No danger of conflict with Russia: Mattis

Defence Secretary Jim Mattis speaks during a news conference at the Pentagon.  

Tensions between Russia and the U.S would not spiral out of control, said U.S Defence Secretary James Mattis, even as both countries continue to exchange barbs on their involvement in the Syrian civil war.

Responding to a question about the danger of their antagonistic positions related to Syria spiraling into “a conflict between two nuclear-powered countries,” Mr. Mattis said during a briefing at the Pentagon: “It will not spiral out of control. As you know, Secretary of State Tillerson is in Moscow. We maintain communications with the Russian military and with the diplomatic channels. It will not spiral out of control.”

Mr. Mattis reiterated that the U.S would strike against the Bashar al-Assad regime in Syria again if it used chemical weapons against rebels. Russia has said another strike on the regime would not be acceptable to it. Asked how he was so confident that these positions would not escalate into a conflict between the two countries, Mr. Mattis said: “Well, I'm confident the Russians will act in their own best interests, and there's nothing in their best interests to say they want this situation to go out of control.”

Meanwhile, President Donald Trump told a TV channel that the U.S had no intention to involve more deeply in the Syrian civil war, indicating that the missile strike was a specific response to the chemical weapons attack on April 4. "We're not going into Syria," Mr. Trump said in the interview. "But when I see people using horrible, horrible chemical weapons, which they agreed not to use under the Obama administration, but they violated it,” he said, explaining the strike.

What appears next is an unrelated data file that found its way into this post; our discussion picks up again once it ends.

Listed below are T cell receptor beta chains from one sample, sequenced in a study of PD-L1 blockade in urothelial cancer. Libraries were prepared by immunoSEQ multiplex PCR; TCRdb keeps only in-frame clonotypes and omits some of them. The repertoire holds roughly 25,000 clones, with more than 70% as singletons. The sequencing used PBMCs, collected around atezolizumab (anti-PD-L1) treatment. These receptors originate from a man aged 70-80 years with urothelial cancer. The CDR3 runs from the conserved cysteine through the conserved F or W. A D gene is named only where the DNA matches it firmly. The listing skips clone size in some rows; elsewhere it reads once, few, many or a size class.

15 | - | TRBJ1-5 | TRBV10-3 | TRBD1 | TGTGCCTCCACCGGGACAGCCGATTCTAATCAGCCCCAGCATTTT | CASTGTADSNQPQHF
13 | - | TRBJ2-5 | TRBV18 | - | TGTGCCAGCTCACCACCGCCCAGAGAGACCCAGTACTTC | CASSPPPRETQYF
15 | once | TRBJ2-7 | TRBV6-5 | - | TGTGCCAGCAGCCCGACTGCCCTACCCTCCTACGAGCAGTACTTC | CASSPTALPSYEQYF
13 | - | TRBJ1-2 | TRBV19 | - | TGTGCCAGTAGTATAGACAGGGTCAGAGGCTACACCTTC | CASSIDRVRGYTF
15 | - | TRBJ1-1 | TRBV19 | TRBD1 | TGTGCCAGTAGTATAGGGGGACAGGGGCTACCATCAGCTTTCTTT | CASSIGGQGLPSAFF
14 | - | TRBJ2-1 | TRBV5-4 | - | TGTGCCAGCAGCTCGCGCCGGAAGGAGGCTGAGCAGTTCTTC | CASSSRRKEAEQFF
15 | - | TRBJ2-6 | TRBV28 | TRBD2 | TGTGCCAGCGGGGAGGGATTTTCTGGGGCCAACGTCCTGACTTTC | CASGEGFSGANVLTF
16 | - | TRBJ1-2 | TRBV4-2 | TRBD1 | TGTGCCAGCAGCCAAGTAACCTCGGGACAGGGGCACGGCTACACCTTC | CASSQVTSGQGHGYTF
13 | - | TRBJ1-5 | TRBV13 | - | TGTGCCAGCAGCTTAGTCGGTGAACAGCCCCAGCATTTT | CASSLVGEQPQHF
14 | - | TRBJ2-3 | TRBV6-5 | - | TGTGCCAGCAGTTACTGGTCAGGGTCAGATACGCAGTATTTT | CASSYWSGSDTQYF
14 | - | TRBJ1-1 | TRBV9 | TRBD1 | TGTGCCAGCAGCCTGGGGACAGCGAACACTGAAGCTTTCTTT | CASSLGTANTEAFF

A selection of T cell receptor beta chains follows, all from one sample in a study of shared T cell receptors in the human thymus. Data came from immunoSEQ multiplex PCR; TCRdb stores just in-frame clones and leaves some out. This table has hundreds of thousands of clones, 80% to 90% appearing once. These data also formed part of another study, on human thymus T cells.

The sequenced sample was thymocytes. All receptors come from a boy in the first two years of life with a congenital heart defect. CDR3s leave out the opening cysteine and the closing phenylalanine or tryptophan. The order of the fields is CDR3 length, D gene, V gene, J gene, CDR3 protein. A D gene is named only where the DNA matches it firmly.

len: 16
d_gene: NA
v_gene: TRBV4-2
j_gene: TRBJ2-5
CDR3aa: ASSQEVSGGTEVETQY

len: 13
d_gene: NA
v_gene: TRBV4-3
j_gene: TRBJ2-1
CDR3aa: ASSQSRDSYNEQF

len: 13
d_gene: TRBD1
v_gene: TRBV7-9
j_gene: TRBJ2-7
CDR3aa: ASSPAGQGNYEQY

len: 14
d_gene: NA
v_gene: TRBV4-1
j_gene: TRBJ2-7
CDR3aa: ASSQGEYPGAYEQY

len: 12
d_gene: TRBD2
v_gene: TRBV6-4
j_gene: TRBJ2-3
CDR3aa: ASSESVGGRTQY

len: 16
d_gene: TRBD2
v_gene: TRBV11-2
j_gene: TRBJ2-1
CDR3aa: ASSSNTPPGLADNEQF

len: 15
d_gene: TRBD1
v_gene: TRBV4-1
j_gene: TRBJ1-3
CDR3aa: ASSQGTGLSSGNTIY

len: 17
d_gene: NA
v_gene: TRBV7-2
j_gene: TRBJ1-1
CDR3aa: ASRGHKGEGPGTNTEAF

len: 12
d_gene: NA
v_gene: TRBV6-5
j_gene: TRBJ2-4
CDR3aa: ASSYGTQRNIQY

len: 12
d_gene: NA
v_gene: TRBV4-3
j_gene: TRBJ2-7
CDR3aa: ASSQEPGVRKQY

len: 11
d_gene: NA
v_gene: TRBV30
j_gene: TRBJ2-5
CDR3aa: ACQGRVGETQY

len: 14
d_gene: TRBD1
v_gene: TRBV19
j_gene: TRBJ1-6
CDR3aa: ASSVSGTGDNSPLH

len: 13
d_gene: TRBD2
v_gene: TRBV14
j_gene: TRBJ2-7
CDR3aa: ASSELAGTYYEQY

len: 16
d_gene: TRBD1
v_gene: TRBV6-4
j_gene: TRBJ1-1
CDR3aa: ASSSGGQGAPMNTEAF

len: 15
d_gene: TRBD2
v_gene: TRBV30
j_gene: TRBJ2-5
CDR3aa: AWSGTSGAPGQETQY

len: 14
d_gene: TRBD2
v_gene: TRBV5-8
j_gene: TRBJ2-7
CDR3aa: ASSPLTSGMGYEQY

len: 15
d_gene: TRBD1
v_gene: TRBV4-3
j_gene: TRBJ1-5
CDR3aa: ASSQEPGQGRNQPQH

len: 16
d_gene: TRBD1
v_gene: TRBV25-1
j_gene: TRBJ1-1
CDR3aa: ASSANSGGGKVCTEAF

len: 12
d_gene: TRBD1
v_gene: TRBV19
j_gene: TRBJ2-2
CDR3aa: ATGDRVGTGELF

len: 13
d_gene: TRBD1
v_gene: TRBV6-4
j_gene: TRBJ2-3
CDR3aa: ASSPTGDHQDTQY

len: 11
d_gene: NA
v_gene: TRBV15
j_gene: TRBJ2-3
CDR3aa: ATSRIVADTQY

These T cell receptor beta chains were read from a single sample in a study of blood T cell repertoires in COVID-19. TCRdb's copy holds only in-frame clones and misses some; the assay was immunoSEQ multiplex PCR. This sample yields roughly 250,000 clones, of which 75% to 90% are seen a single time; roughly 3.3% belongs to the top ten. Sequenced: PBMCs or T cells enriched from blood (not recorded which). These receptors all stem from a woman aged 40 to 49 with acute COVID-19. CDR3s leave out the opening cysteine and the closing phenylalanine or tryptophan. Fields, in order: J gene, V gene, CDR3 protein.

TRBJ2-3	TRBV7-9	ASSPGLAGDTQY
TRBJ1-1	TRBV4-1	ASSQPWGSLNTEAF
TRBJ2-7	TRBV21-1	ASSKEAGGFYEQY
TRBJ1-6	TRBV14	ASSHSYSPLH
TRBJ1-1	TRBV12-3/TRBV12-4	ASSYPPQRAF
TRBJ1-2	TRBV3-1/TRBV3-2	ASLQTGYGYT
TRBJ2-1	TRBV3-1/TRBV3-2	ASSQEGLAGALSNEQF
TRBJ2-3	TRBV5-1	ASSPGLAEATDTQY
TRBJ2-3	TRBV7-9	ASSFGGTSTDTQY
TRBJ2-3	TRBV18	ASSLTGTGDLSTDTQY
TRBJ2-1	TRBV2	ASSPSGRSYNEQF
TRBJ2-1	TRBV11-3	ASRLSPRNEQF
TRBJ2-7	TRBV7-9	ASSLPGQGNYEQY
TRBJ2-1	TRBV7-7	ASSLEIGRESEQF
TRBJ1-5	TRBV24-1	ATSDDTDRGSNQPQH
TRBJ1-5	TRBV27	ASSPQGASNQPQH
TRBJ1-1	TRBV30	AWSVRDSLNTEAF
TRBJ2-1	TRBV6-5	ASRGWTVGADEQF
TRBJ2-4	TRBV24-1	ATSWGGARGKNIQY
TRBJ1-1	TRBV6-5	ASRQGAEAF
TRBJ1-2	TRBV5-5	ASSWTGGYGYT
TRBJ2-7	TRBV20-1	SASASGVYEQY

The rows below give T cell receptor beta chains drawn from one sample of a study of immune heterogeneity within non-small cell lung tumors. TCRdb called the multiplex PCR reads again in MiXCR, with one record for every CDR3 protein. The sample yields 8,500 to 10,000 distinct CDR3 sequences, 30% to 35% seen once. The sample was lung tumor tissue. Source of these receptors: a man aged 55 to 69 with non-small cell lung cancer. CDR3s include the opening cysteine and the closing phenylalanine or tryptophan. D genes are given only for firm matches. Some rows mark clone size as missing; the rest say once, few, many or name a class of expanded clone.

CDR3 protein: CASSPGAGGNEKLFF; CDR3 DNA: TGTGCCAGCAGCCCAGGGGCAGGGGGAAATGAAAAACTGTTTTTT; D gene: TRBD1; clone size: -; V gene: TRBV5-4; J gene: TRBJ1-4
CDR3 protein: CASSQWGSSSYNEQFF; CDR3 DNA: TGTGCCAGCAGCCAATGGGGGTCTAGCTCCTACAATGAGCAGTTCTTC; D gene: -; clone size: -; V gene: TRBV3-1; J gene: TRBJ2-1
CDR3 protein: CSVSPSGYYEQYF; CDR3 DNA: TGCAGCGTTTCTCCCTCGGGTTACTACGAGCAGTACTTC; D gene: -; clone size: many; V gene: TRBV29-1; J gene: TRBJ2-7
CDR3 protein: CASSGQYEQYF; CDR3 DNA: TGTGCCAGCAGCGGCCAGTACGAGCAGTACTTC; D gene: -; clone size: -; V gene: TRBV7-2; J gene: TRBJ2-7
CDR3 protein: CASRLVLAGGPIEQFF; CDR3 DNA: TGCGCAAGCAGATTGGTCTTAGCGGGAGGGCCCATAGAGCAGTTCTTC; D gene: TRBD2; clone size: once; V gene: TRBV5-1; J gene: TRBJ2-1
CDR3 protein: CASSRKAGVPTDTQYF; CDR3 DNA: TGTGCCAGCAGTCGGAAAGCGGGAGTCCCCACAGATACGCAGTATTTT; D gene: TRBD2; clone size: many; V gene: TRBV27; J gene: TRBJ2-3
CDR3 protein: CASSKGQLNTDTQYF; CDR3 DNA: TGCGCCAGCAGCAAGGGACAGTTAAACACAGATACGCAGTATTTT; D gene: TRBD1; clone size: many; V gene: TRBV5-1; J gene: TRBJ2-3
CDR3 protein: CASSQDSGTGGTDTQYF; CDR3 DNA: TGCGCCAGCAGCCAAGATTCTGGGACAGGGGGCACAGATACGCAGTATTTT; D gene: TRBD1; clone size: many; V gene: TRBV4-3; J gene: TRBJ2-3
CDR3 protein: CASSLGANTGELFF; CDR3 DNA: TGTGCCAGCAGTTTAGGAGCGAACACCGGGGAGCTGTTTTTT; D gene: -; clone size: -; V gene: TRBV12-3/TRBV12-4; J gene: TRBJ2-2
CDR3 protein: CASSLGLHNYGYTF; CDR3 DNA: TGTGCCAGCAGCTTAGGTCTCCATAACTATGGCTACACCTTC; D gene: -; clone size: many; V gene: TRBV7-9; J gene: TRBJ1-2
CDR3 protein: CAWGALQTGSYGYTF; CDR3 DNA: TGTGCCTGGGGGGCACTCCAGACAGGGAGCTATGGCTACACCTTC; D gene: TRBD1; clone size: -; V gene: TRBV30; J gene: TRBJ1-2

Mr. Mattis also emphasized that the strike against the regime does not signal a change in the U.S policy of viewing Islamic State as the primary enemy in Syria. “Our military policy in Syria has not changed. Our priority remains the defeat of ISIS. ISIS represents a clear and present danger, an immediate threat to Europe and ultimately, a threat to the United States homeland,” the Secretary of Defence said, adding that the Assad regime “should think long and hard before it again acts so recklessly in violation of international law against the use of chemical weapons.”

The President and Mr. Mattis appeared eager to underscore that they had no desire to get more involved in Syria amid conflicting signals from within the administration on the future course of action. The hawks in the Republican Party may not be content with that. Senator John McCain has said the missile strike could “only be the beginning.” On the question of pushing for the ouster of Assad, there have been conflicting statements from senior administration officials. The Obama administration too had maintained that there could be no resolution to the Syrian crisis with Mr. Assad in power, but refused to militarily intervene to achieve that objective. The President and the Secretary of Defence appear to be keen to stick to that position .

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Printable version | Apr 12, 2021 8:25:32 PM |

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